“Lower and lower production costs have driven the widespread use and popularity of BLDC motors, especially when the introduction of consumer drones and e-bikes has led to the mass production of BLDC motors, which were previously Brushed DC motors were once only used in high-end industries. Development of once-complex servo drives is made easier with plug-and-play modules that provide field-oriented or vector control in hardware. Even though servo drives are widely used in medical and healthcare equipment, we should not forget about stepper motors.
Lower and lower production costs have driven the widespread use and popularity of BLDC motors, especially when the introduction of consumer drones and e-bikes has led to the mass production of BLDC motors, which were previously Brushed DC motors were once only used in high-end industries. Development of once-complex servo drives is made easier with plug-and-play modules that provide field-oriented or vector control in hardware. Even though servo drives are widely used in medical and healthcare equipment, we should not forget about stepper motors.
Many engineers consider stepper motors inferior to servo drives. However, stepper motor control has come a long way from a simple “no tuning” control scheme. Stepper motors are not only used in some simple applications, more and more high-end applications that rely on high torque and low speed are also driven by stepper motors, such as from laboratory automation to semiconductor processing, from 3D printing to 4K surveillance cameras, these applications require engineers to be able to use drive systems that do not require additional gearboxes. No gearbox means less wear, less noise and lower overhead.
While stepper motors offer low-cost robustness and precision, they still suffer from noise, vibration, and are not very energy efficient, but their drivers are not at all complicated; at the same time, microstepping and advanced current chopping The combination of a voltage chopper and a voltage chopper allows the stepper motor to use adaptive current for smooth, noise-free operation; coupled with diagnostics and no hunting (i.e. no movement at all at rest), you can easily have an implementation The industry-leading solution for perfect motion control applications. For applications that require closed-loop operation, you just need to add an encoder, which can be a Hall component that acts as a position sensor, and you have a complete servo drive without a gearbox!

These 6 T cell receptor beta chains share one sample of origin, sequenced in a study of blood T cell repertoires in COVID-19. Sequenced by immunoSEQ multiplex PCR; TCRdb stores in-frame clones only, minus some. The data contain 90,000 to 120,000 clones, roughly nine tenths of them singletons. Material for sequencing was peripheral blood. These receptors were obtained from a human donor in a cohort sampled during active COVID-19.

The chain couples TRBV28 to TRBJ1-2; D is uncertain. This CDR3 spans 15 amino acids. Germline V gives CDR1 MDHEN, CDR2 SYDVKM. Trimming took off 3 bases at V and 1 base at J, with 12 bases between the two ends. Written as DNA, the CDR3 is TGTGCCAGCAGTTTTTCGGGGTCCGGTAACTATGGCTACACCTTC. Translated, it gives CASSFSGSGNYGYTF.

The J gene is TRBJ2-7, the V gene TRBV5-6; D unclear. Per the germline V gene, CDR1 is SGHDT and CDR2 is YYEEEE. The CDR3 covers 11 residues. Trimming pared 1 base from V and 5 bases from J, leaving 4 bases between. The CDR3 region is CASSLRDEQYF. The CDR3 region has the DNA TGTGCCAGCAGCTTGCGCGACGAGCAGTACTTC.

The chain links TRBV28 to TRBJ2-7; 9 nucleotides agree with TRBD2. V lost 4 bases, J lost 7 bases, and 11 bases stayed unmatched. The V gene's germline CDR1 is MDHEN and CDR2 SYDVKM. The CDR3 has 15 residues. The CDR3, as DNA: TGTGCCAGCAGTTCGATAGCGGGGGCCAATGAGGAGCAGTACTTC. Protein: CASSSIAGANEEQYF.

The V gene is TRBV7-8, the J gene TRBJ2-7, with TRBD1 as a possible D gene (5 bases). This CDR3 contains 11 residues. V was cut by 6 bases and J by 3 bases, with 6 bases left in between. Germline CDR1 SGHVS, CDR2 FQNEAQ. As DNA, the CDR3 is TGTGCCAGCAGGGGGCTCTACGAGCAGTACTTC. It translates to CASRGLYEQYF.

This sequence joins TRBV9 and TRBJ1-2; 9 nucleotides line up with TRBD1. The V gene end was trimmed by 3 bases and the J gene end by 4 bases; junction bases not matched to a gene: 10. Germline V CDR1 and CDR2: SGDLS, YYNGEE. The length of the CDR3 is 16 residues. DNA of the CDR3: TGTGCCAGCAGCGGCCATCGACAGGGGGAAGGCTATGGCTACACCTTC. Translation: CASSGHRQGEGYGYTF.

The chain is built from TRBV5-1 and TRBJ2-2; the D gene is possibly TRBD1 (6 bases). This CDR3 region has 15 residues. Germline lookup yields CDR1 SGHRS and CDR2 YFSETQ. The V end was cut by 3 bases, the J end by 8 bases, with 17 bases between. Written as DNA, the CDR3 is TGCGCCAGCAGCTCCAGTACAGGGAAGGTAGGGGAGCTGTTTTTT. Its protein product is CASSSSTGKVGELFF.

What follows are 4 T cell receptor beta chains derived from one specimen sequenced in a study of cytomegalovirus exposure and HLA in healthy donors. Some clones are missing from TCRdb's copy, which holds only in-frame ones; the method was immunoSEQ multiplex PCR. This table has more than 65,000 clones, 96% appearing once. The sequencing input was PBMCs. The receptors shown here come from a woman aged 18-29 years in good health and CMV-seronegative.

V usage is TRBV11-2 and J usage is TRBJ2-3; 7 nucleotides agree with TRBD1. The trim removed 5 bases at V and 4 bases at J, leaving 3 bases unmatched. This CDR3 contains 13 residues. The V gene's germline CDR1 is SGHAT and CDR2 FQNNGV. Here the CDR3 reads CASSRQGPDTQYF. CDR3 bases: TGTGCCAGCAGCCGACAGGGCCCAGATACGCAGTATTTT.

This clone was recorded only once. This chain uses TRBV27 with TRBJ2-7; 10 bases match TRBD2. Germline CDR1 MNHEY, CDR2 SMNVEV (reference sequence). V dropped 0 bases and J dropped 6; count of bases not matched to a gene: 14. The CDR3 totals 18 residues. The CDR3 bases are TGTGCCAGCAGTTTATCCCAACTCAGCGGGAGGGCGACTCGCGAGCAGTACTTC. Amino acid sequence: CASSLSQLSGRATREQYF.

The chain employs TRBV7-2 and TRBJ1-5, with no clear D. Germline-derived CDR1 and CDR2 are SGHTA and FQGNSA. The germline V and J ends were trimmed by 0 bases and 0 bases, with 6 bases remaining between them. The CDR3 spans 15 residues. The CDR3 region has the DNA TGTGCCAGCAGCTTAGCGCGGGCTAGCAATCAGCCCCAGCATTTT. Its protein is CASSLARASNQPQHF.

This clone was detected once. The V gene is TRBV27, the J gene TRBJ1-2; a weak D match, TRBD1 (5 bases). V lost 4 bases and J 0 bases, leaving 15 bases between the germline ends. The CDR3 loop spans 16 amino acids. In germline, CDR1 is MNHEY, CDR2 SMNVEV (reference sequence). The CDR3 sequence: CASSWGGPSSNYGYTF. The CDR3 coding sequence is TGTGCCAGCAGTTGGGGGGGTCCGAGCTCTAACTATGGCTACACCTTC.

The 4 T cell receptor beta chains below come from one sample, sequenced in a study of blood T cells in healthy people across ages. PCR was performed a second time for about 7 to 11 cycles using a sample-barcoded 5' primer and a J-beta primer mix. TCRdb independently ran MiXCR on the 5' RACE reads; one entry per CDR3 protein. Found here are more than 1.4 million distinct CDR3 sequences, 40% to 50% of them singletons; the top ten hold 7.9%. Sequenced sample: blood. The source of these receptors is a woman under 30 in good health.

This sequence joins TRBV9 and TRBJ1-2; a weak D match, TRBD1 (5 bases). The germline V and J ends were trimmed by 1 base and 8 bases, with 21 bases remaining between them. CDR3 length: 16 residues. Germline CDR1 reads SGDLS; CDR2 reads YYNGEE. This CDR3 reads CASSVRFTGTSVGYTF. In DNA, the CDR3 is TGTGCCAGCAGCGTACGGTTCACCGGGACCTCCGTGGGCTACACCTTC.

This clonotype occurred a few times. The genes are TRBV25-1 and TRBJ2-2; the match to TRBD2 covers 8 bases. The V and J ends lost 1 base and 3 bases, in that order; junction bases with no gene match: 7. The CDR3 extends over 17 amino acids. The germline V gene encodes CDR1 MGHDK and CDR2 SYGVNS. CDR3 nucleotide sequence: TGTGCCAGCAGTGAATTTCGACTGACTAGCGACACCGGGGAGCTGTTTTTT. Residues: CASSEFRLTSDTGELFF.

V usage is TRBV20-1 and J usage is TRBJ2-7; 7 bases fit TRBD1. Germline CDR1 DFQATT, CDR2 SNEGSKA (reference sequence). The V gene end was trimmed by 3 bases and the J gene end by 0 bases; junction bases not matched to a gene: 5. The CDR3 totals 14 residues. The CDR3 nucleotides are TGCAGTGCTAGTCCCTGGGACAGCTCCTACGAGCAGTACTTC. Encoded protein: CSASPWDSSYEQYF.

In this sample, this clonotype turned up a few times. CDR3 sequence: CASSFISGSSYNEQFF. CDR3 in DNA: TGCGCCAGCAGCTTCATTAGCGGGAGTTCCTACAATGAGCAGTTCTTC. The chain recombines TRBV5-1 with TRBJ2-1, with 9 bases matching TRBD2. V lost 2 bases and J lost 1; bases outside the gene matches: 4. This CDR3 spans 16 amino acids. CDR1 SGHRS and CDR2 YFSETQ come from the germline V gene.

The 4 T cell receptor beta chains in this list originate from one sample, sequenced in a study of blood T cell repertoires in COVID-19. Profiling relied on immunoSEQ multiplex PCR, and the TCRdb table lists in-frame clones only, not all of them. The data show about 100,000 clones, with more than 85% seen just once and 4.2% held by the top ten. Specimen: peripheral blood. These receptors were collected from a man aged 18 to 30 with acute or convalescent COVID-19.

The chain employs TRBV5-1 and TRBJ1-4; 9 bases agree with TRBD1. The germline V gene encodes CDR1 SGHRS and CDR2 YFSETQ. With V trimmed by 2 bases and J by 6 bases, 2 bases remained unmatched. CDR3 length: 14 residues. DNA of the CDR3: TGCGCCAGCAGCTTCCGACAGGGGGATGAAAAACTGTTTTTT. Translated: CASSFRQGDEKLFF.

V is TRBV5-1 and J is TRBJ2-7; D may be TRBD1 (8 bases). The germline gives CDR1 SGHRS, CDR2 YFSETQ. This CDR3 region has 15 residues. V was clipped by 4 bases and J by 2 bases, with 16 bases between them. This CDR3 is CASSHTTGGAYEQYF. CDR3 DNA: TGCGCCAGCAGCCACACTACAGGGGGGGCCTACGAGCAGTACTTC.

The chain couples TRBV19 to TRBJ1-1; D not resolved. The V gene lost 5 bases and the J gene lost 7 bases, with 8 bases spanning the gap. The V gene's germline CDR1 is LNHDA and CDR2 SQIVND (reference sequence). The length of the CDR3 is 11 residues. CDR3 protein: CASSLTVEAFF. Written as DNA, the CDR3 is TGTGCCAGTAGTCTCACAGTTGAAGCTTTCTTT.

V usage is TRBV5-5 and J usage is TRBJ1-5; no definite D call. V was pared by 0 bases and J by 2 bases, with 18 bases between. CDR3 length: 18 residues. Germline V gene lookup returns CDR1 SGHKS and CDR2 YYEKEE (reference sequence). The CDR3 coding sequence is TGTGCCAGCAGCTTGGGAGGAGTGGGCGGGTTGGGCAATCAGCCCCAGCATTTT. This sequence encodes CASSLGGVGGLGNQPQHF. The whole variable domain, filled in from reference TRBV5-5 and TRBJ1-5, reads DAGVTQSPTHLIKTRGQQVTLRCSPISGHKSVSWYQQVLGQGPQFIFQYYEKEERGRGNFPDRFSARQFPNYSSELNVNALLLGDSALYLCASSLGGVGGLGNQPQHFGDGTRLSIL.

Just as motor control has changed over the past two decades, so have the requirements of engineers developing applications. Today, every engineer wants to make their design unique, not develop a seemingly complex drive system. A minimalist form factor, an intuitive user interface, real-time functionality, functional safety, and data collection and sharing with the cloud are new concerns for engineers. Frankly, an engineer might think that motors and motion control are holding him back, so they need a development kit to jump right over those barriers.
However, supporting motors with development tools is not that easy. The reason is simple: every motor is different. Different motor parameters, different number of poles, different feedback systems (if any), motors may need to be optimized and fine-tuned for specific applications, and the variety of external interfaces. So the usual “one size fits all” solution consisting of a microcontroller with a special motor control library and a generic driver board won’t work.
As part of ADI, Trinamic offers a wide range of development boards as part of a modular evaluation system and has invested heavily in system support software, tools and wizards. These boards help engineers quickly set up a prototype application and try out different settings to fine-tune the drive system. Once these setup conditions are met, the code can easily be compiled and exported in C for direct use in their own firmware. Trinamic’s development boards are MIT-certified open-source designs that engineers can use for free.
The first megatrend for the future of motor and motion control is that increasing complexity leads to more intelligent systems, requiring systems to make decisions in real-time, and data that needs to be collected at the source and shared in the cloud. The second megatrend is functional safety, enabling robots to work side-by-side with humans, either as collaborative robots or as standalone robots, as pick-and-place units or vacuum cleaners. Achieving these trends will require engineers to develop new hardware that frees processors from real-time critical tasks, enabling more diagnostics, predictive maintenance and artificial intelligence, and functional safety.
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